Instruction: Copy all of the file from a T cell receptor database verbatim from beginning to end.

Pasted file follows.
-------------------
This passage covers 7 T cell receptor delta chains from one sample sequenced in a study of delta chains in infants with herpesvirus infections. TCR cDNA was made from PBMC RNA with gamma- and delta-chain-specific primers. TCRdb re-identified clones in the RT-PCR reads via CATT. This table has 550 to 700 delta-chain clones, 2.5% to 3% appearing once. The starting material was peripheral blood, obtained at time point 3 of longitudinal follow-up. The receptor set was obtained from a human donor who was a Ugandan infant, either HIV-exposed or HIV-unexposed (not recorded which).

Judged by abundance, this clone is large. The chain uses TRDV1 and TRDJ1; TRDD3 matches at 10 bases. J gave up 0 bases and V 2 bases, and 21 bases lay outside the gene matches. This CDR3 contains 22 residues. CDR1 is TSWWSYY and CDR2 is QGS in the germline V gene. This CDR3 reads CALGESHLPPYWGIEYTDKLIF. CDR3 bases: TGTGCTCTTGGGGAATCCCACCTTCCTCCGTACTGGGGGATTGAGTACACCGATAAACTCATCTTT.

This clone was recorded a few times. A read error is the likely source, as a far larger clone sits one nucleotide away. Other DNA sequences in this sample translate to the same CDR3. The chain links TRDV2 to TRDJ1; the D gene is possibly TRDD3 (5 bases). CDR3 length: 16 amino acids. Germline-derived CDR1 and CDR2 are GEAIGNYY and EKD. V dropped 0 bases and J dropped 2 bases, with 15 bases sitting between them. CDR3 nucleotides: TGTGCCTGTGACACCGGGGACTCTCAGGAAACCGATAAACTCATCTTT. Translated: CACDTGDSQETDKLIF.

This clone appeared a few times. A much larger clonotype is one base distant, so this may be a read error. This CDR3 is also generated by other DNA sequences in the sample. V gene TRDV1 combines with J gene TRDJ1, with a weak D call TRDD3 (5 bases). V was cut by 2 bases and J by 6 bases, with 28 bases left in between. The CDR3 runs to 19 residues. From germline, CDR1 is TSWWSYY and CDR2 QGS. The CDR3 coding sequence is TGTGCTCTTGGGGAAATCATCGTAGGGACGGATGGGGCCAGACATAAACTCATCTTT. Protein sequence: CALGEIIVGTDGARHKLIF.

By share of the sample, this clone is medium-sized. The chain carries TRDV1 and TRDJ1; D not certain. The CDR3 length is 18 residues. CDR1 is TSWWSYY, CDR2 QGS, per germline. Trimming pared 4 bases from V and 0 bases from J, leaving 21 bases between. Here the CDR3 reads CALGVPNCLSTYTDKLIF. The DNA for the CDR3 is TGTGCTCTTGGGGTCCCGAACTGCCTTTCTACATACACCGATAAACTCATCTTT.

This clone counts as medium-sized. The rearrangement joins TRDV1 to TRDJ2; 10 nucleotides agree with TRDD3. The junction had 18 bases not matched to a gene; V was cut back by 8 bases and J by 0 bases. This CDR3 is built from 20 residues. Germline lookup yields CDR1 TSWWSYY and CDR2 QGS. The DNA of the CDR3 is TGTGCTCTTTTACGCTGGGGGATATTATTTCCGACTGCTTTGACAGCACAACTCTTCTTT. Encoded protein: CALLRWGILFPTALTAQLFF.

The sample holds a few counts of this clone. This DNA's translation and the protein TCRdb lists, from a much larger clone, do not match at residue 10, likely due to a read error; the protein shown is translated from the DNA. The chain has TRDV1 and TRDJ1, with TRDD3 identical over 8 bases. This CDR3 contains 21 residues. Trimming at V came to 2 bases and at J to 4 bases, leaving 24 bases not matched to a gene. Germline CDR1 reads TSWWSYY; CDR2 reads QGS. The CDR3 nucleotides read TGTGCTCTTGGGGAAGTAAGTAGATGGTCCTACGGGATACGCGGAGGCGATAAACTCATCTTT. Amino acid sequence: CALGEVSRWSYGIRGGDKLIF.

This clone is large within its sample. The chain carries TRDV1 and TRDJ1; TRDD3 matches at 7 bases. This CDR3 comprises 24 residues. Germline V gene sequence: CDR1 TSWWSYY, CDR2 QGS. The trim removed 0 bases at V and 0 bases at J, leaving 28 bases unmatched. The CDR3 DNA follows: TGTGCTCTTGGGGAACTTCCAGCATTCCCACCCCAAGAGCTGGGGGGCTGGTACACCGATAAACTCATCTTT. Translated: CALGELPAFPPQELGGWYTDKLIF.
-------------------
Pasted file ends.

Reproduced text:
This passage covers 7 T cell receptor delta chains from one sample sequenced in a study of delta chains in infants with herpesvirus infections. TCR cDNA was made from PBMC RNA with gamma- and delta-chain-specific primers. TCRdb re-identified clones in the RT-PCR reads via CATT. This table has 550 to 700 delta-chain clones, 2.5% to 3% appearing once. The starting material was peripheral blood, obtained at time point 3 of longitudinal follow-up. The receptor set was obtained from a human donor who was a Ugandan infant, either HIV-exposed or HIV-unexposed (not recorded which).

Judged by abundance, this clone is large. The chain uses TRDV1 and TRDJ1; TRDD3 matches at 10 bases. J gave up 0 bases and V 2 bases, and 21 bases lay outside the gene matches. This CDR3 contains 22 residues. CDR1 is TSWWSYY and CDR2 is QGS in the germline V gene. This CDR3 reads CALGESHLPPYWGIEYTDKLIF. CDR3 bases: TGTGCTCTTGGGGAATCCCACCTTCCTCCGTACTGGGGGATTGAGTACACCGATAAACTCATCTTT.

This clone was recorded a few times. A read error is the likely source, as a far larger clone sits one nucleotide away. Other DNA sequences in this sample translate to the same CDR3. The chain links TRDV2 to TRDJ1; the D gene is possibly TRDD3 (5 bases). CDR3 length: 16 amino acids. Germline-derived CDR1 and CDR2 are GEAIGNYY and EKD. V dropped 0 bases and J dropped 2 bases, with 15 bases sitting between them. CDR3 nucleotides: TGTGCCTGTGACACCGGGGACTCTCAGGAAACCGATAAACTCATCTTT. Translated: CACDTGDSQETDKLIF.

This clone appeared a few times. A much larger clonotype is one base distant, so this may be a read error. This CDR3 is also generated by other DNA sequences in the sample. V gene TRDV1 combines with J gene TRDJ1, with a weak D call TRDD3 (5 bases). V was cut by 2 bases and J by 6 bases, with 28 bases left in between. The CDR3 runs to 19 residues. From germline, CDR1 is TSWWSYY and CDR2 QGS. The CDR3 coding sequence is TGTGCTCTTGGGGAAATCATCGTAGGGACGGATGGGGCCAGACATAAACTCATCTTT. Protein sequence: CALGEIIVGTDGARHKLIF.

By share of the sample, this clone is medium-sized. The chain carries TRDV1 and TRDJ1; D not certain. The CDR3 length is 18 residues. CDR1 is TSWWSYY, CDR2 QGS, per germline. Trimming pared 4 bases from V and 0 bases from J, leaving 21 bases between. Here the CDR3 reads CALGVPNCLSTYTDKLIF. The DNA for the CDR3 is TGTGCTCTTGGGGTCCCGAACTGCCTTTCTACATACACCGATAAACTCATCTTT.

This clone counts as medium-sized. The rearrangement joins TRDV1 to TRDJ2; 10 nucleotides agree with TRDD3. The junction had 18 bases not matched to a gene; V was cut back by 8 bases and J by 0 bases. This CDR3 is built from 20 residues. Germline lookup yields CDR1 TSWWSYY and CDR2 QGS. The DNA of the CDR3 is TGTGCTCTTTTACGCTGGGGGATATTATTTCCGACTGCTTTGACAGCACAACTCTTCTTT. Encoded protein: CALLRWGILFPTALTAQLFF.

The sample holds a few counts of this clone. This DNA's translation and the protein TCRdb lists, from a much larger clone, do not match at residue 10, likely due to a read error; the protein shown is translated from the DNA. The chain has TRDV1 and TRDJ1, with TRDD3 identical over 8 bases. This CDR3 contains 21 residues. Trimming at V came to 2 bases and at J to 4 bases, leaving 24 bases not matched to a gene. Germline CDR1 reads TSWWSYY; CDR2 reads QGS. The CDR3 nucleotides read TGTGCTCTTGGGGAAGTAAGTAGATGGTCCTACGGGATACGCGGAGGCGATAAACTCATCTTT. Amino acid sequence: CALGEVSRWSYGIRGGDKLIF.

This clone is large within its sample. The chain carries TRDV1 and TRDJ1; TRDD3 matches at 7 bases. This CDR3 comprises 24 residues. Germline V gene sequence: CDR1 TSWWSYY, CDR2 QGS. The trim removed 0 bases at V and 0 bases at J, leaving 28 bases unmatched. The CDR3 DNA follows: TGTGCTCTTGGGGAACTTCCAGCATTCCCACCCCAAGAGCTGGGGGGCTGGTACACCGATAAACTCATCTTT. Translated: CALGELPAFPPQELGGWYTDKLIF.